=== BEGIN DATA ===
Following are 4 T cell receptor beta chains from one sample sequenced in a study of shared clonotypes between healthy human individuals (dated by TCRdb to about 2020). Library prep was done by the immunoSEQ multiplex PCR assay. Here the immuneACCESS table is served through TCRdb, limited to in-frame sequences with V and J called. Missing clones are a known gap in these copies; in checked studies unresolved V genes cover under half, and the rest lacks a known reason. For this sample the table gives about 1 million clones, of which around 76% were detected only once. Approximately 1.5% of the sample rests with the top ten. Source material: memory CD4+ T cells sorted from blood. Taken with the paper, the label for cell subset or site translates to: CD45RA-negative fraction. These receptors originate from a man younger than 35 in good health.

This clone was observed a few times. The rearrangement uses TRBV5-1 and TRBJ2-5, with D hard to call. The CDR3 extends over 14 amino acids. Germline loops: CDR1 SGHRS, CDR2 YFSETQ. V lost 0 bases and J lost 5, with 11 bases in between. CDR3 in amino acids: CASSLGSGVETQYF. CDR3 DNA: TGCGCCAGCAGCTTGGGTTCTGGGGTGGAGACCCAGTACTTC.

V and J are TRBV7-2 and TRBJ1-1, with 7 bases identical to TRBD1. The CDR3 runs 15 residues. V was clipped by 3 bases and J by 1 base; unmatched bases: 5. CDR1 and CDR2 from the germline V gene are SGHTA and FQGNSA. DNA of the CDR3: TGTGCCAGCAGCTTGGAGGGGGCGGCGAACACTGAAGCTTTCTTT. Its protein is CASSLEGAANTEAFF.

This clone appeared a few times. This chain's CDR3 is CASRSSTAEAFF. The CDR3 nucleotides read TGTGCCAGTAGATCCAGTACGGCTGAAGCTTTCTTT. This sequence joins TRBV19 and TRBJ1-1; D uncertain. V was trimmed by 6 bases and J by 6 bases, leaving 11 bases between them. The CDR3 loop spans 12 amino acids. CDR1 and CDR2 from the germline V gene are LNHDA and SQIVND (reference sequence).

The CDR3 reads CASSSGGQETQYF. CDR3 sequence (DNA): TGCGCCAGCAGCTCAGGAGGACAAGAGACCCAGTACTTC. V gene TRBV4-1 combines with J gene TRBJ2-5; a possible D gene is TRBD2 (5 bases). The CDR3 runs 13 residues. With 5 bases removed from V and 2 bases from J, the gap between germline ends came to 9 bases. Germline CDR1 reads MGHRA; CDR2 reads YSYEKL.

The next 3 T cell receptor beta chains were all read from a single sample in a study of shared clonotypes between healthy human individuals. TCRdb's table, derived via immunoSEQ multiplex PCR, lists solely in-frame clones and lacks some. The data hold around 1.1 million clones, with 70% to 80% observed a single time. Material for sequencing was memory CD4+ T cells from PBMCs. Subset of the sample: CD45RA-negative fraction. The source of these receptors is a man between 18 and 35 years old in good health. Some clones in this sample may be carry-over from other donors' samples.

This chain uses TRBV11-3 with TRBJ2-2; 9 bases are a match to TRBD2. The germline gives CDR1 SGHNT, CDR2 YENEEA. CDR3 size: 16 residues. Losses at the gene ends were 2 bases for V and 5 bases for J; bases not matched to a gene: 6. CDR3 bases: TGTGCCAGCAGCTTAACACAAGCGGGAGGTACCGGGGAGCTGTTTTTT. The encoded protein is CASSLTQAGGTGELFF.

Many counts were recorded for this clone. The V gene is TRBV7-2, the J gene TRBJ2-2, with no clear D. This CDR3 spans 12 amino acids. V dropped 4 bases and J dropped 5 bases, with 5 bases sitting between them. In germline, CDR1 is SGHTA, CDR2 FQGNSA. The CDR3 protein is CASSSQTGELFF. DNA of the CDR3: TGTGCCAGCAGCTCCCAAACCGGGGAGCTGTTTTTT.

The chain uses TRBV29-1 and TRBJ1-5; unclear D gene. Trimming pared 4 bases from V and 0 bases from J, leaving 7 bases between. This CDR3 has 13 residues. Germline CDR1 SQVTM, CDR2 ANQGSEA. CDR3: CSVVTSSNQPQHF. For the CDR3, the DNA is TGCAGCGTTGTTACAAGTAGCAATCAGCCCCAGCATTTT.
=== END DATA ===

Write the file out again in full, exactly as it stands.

Following are 4 T cell receptor beta chains from one sample sequenced in a study of shared clonotypes between healthy human individuals (dated by TCRdb to about 2020). Library prep was done by the immunoSEQ multiplex PCR assay. Here the immuneACCESS table is served through TCRdb, limited to in-frame sequences with V and J called. Missing clones are a known gap in these copies; in checked studies unresolved V genes cover under half, and the rest lacks a known reason. For this sample the table gives about 1 million clones, of which around 76% were detected only once. Approximately 1.5% of the sample rests with the top ten. Source material: memory CD4+ T cells sorted from blood. Taken with the paper, the label for cell subset or site translates to: CD45RA-negative fraction. These receptors originate from a man younger than 35 in good health.

This clone was observed a few times. The rearrangement uses TRBV5-1 and TRBJ2-5, with D hard to call. The CDR3 extends over 14 amino acids. Germline loops: CDR1 SGHRS, CDR2 YFSETQ. V lost 0 bases and J lost 5, with 11 bases in between. CDR3 in amino acids: CASSLGSGVETQYF. CDR3 DNA: TGCGCCAGCAGCTTGGGTTCTGGGGTGGAGACCCAGTACTTC.

V and J are TRBV7-2 and TRBJ1-1, with 7 bases identical to TRBD1. The CDR3 runs 15 residues. V was clipped by 3 bases and J by 1 base; unmatched bases: 5. CDR1 and CDR2 from the germline V gene are SGHTA and FQGNSA. DNA of the CDR3: TGTGCCAGCAGCTTGGAGGGGGCGGCGAACACTGAAGCTTTCTTT. Its protein is CASSLEGAANTEAFF.

This clone appeared a few times. This chain's CDR3 is CASRSSTAEAFF. The CDR3 nucleotides read TGTGCCAGTAGATCCAGTACGGCTGAAGCTTTCTTT. This sequence joins TRBV19 and TRBJ1-1; D uncertain. V was trimmed by 6 bases and J by 6 bases, leaving 11 bases between them. The CDR3 loop spans 12 amino acids. CDR1 and CDR2 from the germline V gene are LNHDA and SQIVND (reference sequence).

The CDR3 reads CASSSGGQETQYF. CDR3 sequence (DNA): TGCGCCAGCAGCTCAGGAGGACAAGAGACCCAGTACTTC. V gene TRBV4-1 combines with J gene TRBJ2-5; a possible D gene is TRBD2 (5 bases). The CDR3 runs 13 residues. With 5 bases removed from V and 2 bases from J, the gap between germline ends came to 9 bases. Germline CDR1 reads MGHRA; CDR2 reads YSYEKL.

The next 3 T cell receptor beta chains were all read from a single sample in a study of shared clonotypes between healthy human individuals. TCRdb's table, derived via immunoSEQ multiplex PCR, lists solely in-frame clones and lacks some. The data hold around 1.1 million clones, with 70% to 80% observed a single time. Material for sequencing was memory CD4+ T cells from PBMCs. Subset of the sample: CD45RA-negative fraction. The source of these receptors is a man between 18 and 35 years old in good health. Some clones in this sample may be carry-over from other donors' samples.

This chain uses TRBV11-3 with TRBJ2-2; 9 bases are a match to TRBD2. The germline gives CDR1 SGHNT, CDR2 YENEEA. CDR3 size: 16 residues. Losses at the gene ends were 2 bases for V and 5 bases for J; bases not matched to a gene: 6. CDR3 bases: TGTGCCAGCAGCTTAACACAAGCGGGAGGTACCGGGGAGCTGTTTTTT. The encoded protein is CASSLTQAGGTGELFF.

Many counts were recorded for this clone. The V gene is TRBV7-2, the J gene TRBJ2-2, with no clear D. This CDR3 spans 12 amino acids. V dropped 4 bases and J dropped 5 bases, with 5 bases sitting between them. In germline, CDR1 is SGHTA, CDR2 FQGNSA. The CDR3 protein is CASSSQTGELFF. DNA of the CDR3: TGTGCCAGCAGCTCCCAAACCGGGGAGCTGTTTTTT.

The chain uses TRBV29-1 and TRBJ1-5; unclear D gene. Trimming pared 4 bases from V and 0 bases from J, leaving 7 bases between. This CDR3 has 13 residues. Germline CDR1 SQVTM, CDR2 ANQGSEA. CDR3: CSVVTSSNQPQHF. For the CDR3, the DNA is TGCAGCGTTGTTACAAGTAGCAATCAGCCCCAGCATTTT.